Which Joe gave his name to ‘sloppy joes’? We look at five interesting sandwiches and their lexical origins.
Punishment will be prevented if names and details are not mentioned.
- ‘That, at any rate, is the view of a deputy minister - no names, no pack drill - of our government.’
- ‘It began with a conversation in a North Yorkshire pub - no names, no pack drill - when Tony McGurrin and Tom Watherston discussed the poor state of the glasses in which their drinks were served.’
- ‘No names, no pack drill, but if you know the area, it's probably obvious where I'm referring to.’
- ‘OK, there might be the odd personality clash with one or two senior members of the cabinet - no names, no pack drill - but this has more to do with unrequited personal ambition than strategic direction.’
- ‘You know me - no names, no pack drill, no plot leaks.’
- ‘He was gesturing frantically in the direction of one of the president's bodyguards - no names, no pack drill - who was seated alongside him.’
- ‘At the very petrol station I mentioned, I encountered the charming commander - no names, no pack drill - of the aforementioned task force.’
- ‘No names, no pack drill, but you can bet ‘Jimmy Anderson’ is on the tip of his tongue.’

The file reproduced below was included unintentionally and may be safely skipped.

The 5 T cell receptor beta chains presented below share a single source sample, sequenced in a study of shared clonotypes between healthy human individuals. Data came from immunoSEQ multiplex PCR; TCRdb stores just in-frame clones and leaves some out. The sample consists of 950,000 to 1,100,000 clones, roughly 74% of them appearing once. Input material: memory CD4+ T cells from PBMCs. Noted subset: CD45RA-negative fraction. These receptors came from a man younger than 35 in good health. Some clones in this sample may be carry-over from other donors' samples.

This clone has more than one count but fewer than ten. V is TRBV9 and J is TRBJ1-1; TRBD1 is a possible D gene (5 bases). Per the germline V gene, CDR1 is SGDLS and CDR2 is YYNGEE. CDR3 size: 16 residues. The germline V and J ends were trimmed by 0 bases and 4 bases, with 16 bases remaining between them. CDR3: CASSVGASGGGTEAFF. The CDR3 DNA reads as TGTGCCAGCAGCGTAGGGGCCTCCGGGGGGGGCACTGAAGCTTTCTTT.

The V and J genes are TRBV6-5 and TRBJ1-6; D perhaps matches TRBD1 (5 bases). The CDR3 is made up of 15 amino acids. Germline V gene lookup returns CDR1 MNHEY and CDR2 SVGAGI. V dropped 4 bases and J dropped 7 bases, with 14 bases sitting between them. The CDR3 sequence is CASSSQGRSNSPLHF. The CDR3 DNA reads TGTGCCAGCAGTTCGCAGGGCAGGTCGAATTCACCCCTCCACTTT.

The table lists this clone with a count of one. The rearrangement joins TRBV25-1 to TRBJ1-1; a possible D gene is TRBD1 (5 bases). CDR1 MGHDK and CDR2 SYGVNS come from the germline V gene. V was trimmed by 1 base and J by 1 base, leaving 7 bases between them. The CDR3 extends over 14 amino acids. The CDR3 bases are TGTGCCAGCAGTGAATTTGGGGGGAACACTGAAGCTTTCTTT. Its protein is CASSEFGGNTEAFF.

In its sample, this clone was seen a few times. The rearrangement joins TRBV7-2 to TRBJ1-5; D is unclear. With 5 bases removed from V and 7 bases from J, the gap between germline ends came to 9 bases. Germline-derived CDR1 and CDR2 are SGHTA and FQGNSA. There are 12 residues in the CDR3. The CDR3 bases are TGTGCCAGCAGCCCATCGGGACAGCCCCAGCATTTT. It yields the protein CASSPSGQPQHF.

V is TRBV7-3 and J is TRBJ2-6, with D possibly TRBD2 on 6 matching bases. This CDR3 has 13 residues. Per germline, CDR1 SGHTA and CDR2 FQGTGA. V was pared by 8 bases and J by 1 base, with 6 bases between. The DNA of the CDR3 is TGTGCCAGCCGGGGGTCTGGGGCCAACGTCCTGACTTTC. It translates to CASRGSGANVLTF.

- ‘My theory is that certain people in high political places - no names, no pack drill - have indeed been putting together an arms cache at the museum.’
- ‘All that leaves me to do is to thank all those record labels, bands and press agents for making these musings possible, no names no pack drill, you know who you are.’
Are you looking for a word for a foolish person? We explore twelve interesting words to describe the dunderheads in your life.
Before you run for the hills, let’s run through a list of ‘run’ expressions that are running through our minds.
The definitions of ‘buddy’ and ‘bro’ in the OED have recently been revised. We explore their history and increase in popularity.